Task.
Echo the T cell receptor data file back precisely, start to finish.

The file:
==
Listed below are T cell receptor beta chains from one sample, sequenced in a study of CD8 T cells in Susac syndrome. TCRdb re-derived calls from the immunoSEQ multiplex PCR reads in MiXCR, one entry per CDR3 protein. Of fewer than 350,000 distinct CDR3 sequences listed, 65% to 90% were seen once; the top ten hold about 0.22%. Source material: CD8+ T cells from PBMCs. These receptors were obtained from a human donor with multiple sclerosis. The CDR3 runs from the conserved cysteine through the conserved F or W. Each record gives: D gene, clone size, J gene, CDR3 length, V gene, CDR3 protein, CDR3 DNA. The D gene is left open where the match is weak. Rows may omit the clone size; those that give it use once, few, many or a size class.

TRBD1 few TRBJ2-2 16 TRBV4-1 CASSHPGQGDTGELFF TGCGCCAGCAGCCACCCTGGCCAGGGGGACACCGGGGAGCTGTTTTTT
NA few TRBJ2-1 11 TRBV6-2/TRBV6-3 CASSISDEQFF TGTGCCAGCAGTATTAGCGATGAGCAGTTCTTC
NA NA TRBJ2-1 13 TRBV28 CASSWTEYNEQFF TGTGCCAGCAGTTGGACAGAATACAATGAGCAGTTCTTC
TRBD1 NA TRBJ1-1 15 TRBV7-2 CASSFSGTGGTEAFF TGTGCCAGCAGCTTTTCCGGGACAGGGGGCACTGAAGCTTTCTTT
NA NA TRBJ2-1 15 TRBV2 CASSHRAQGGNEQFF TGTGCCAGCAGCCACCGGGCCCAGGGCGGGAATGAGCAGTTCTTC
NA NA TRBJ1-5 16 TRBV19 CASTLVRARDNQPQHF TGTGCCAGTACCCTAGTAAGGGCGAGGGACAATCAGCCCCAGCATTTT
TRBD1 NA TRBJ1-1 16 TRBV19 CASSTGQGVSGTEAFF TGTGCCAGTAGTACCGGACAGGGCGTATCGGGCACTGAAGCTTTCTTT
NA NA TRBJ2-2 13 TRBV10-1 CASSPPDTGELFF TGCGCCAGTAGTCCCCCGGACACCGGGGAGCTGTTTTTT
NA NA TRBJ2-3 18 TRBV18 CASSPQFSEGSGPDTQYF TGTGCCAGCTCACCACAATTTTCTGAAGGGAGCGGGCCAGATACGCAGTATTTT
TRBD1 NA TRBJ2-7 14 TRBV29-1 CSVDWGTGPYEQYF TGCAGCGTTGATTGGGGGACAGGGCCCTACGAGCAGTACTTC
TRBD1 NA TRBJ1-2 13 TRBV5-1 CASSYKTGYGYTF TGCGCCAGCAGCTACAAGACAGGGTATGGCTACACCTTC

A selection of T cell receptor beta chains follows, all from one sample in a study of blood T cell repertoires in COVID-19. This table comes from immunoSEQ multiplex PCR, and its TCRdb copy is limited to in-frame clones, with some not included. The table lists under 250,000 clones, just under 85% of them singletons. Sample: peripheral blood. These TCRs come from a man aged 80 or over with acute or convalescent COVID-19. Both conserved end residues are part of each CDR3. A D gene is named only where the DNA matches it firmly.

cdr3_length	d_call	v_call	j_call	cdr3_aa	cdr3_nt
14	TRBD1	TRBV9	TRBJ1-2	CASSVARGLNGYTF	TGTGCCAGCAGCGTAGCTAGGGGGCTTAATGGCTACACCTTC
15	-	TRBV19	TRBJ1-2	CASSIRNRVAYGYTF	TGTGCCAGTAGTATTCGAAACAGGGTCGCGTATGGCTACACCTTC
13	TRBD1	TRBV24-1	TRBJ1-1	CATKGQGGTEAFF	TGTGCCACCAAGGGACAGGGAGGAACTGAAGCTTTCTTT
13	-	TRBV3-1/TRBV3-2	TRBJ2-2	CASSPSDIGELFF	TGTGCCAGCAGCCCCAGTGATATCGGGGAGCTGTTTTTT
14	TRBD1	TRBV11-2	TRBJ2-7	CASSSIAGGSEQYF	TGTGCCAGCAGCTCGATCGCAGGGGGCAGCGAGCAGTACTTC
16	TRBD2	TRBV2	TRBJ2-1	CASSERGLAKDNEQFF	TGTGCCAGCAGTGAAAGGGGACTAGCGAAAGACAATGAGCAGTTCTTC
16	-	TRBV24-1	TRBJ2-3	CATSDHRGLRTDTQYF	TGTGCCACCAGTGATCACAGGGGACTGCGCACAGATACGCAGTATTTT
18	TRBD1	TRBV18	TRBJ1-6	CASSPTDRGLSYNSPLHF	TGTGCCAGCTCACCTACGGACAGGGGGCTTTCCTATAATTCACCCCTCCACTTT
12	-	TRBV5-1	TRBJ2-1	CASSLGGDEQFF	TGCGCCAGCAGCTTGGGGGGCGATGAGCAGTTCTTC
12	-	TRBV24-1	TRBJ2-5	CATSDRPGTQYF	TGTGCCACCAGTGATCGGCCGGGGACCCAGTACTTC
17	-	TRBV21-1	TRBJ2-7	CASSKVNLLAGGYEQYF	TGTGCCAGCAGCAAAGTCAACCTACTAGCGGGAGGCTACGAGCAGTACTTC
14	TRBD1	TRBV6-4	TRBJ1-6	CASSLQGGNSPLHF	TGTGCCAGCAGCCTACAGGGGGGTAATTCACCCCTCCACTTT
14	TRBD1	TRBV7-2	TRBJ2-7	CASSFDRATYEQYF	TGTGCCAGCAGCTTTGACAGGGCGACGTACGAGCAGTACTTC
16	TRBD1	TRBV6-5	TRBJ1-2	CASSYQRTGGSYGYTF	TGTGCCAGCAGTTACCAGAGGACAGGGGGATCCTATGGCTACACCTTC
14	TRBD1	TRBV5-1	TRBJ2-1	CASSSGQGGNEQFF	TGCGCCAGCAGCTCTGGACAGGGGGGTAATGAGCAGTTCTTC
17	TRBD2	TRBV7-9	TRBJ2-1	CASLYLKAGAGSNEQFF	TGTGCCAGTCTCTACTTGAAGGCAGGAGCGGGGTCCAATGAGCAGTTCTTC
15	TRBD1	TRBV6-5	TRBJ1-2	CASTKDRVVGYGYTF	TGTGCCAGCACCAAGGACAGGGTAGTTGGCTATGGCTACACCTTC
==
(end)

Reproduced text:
Listed below are T cell receptor beta chains from one sample, sequenced in a study of CD8 T cells in Susac syndrome. TCRdb re-derived calls from the immunoSEQ multiplex PCR reads in MiXCR, one entry per CDR3 protein. Of fewer than 350,000 distinct CDR3 sequences listed, 65% to 90% were seen once; the top ten hold about 0.22%. Source material: CD8+ T cells from PBMCs. These receptors were obtained from a human donor with multiple sclerosis. The CDR3 runs from the conserved cysteine through the conserved F or W. Each record gives: D gene, clone size, J gene, CDR3 length, V gene, CDR3 protein, CDR3 DNA. The D gene is left open where the match is weak. Rows may omit the clone size; those that give it use once, few, many or a size class.

TRBD1 few TRBJ2-2 16 TRBV4-1 CASSHPGQGDTGELFF TGCGCCAGCAGCCACCCTGGCCAGGGGGACACCGGGGAGCTGTTTTTT
NA few TRBJ2-1 11 TRBV6-2/TRBV6-3 CASSISDEQFF TGTGCCAGCAGTATTAGCGATGAGCAGTTCTTC
NA NA TRBJ2-1 13 TRBV28 CASSWTEYNEQFF TGTGCCAGCAGTTGGACAGAATACAATGAGCAGTTCTTC
TRBD1 NA TRBJ1-1 15 TRBV7-2 CASSFSGTGGTEAFF TGTGCCAGCAGCTTTTCCGGGACAGGGGGCACTGAAGCTTTCTTT
NA NA TRBJ2-1 15 TRBV2 CASSHRAQGGNEQFF TGTGCCAGCAGCCACCGGGCCCAGGGCGGGAATGAGCAGTTCTTC
NA NA TRBJ1-5 16 TRBV19 CASTLVRARDNQPQHF TGTGCCAGTACCCTAGTAAGGGCGAGGGACAATCAGCCCCAGCATTTT
TRBD1 NA TRBJ1-1 16 TRBV19 CASSTGQGVSGTEAFF TGTGCCAGTAGTACCGGACAGGGCGTATCGGGCACTGAAGCTTTCTTT
NA NA TRBJ2-2 13 TRBV10-1 CASSPPDTGELFF TGCGCCAGTAGTCCCCCGGACACCGGGGAGCTGTTTTTT
NA NA TRBJ2-3 18 TRBV18 CASSPQFSEGSGPDTQYF TGTGCCAGCTCACCACAATTTTCTGAAGGGAGCGGGCCAGATACGCAGTATTTT
TRBD1 NA TRBJ2-7 14 TRBV29-1 CSVDWGTGPYEQYF TGCAGCGTTGATTGGGGGACAGGGCCCTACGAGCAGTACTTC
TRBD1 NA TRBJ1-2 13 TRBV5-1 CASSYKTGYGYTF TGCGCCAGCAGCTACAAGACAGGGTATGGCTACACCTTC

A selection of T cell receptor beta chains follows, all from one sample in a study of blood T cell repertoires in COVID-19. This table comes from immunoSEQ multiplex PCR, and its TCRdb copy is limited to in-frame clones, with some not included. The table lists under 250,000 clones, just under 85% of them singletons. Sample: peripheral blood. These TCRs come from a man aged 80 or over with acute or convalescent COVID-19. Both conserved end residues are part of each CDR3. A D gene is named only where the DNA matches it firmly.

cdr3_length	d_call	v_call	j_call	cdr3_aa	cdr3_nt
14	TRBD1	TRBV9	TRBJ1-2	CASSVARGLNGYTF	TGTGCCAGCAGCGTAGCTAGGGGGCTTAATGGCTACACCTTC
15	-	TRBV19	TRBJ1-2	CASSIRNRVAYGYTF	TGTGCCAGTAGTATTCGAAACAGGGTCGCGTATGGCTACACCTTC
13	TRBD1	TRBV24-1	TRBJ1-1	CATKGQGGTEAFF	TGTGCCACCAAGGGACAGGGAGGAACTGAAGCTTTCTTT
13	-	TRBV3-1/TRBV3-2	TRBJ2-2	CASSPSDIGELFF	TGTGCCAGCAGCCCCAGTGATATCGGGGAGCTGTTTTTT
14	TRBD1	TRBV11-2	TRBJ2-7	CASSSIAGGSEQYF	TGTGCCAGCAGCTCGATCGCAGGGGGCAGCGAGCAGTACTTC
16	TRBD2	TRBV2	TRBJ2-1	CASSERGLAKDNEQFF	TGTGCCAGCAGTGAAAGGGGACTAGCGAAAGACAATGAGCAGTTCTTC
16	-	TRBV24-1	TRBJ2-3	CATSDHRGLRTDTQYF	TGTGCCACCAGTGATCACAGGGGACTGCGCACAGATACGCAGTATTTT
18	TRBD1	TRBV18	TRBJ1-6	CASSPTDRGLSYNSPLHF	TGTGCCAGCTCACCTACGGACAGGGGGCTTTCCTATAATTCACCCCTCCACTTT
12	-	TRBV5-1	TRBJ2-1	CASSLGGDEQFF	TGCGCCAGCAGCTTGGGGGGCGATGAGCAGTTCTTC
12	-	TRBV24-1	TRBJ2-5	CATSDRPGTQYF	TGTGCCACCAGTGATCGGCCGGGGACCCAGTACTTC
17	-	TRBV21-1	TRBJ2-7	CASSKVNLLAGGYEQYF	TGTGCCAGCAGCAAAGTCAACCTACTAGCGGGAGGCTACGAGCAGTACTTC
14	TRBD1	TRBV6-4	TRBJ1-6	CASSLQGGNSPLHF	TGTGCCAGCAGCCTACAGGGGGGTAATTCACCCCTCCACTTT
14	TRBD1	TRBV7-2	TRBJ2-7	CASSFDRATYEQYF	TGTGCCAGCAGCTTTGACAGGGCGACGTACGAGCAGTACTTC
16	TRBD1	TRBV6-5	TRBJ1-2	CASSYQRTGGSYGYTF	TGTGCCAGCAGTTACCAGAGGACAGGGGGATCCTATGGCTACACCTTC
14	TRBD1	TRBV5-1	TRBJ2-1	CASSSGQGGNEQFF	TGCGCCAGCAGCTCTGGACAGGGGGGTAATGAGCAGTTCTTC
17	TRBD2	TRBV7-9	TRBJ2-1	CASLYLKAGAGSNEQFF	TGTGCCAGTCTCTACTTGAAGGCAGGAGCGGGGTCCAATGAGCAGTTCTTC
15	TRBD1	TRBV6-5	TRBJ1-2	CASTKDRVVGYGYTF	TGTGCCAGCACCAAGGACAGGGTAGTTGGCTATGGCTACACCTTC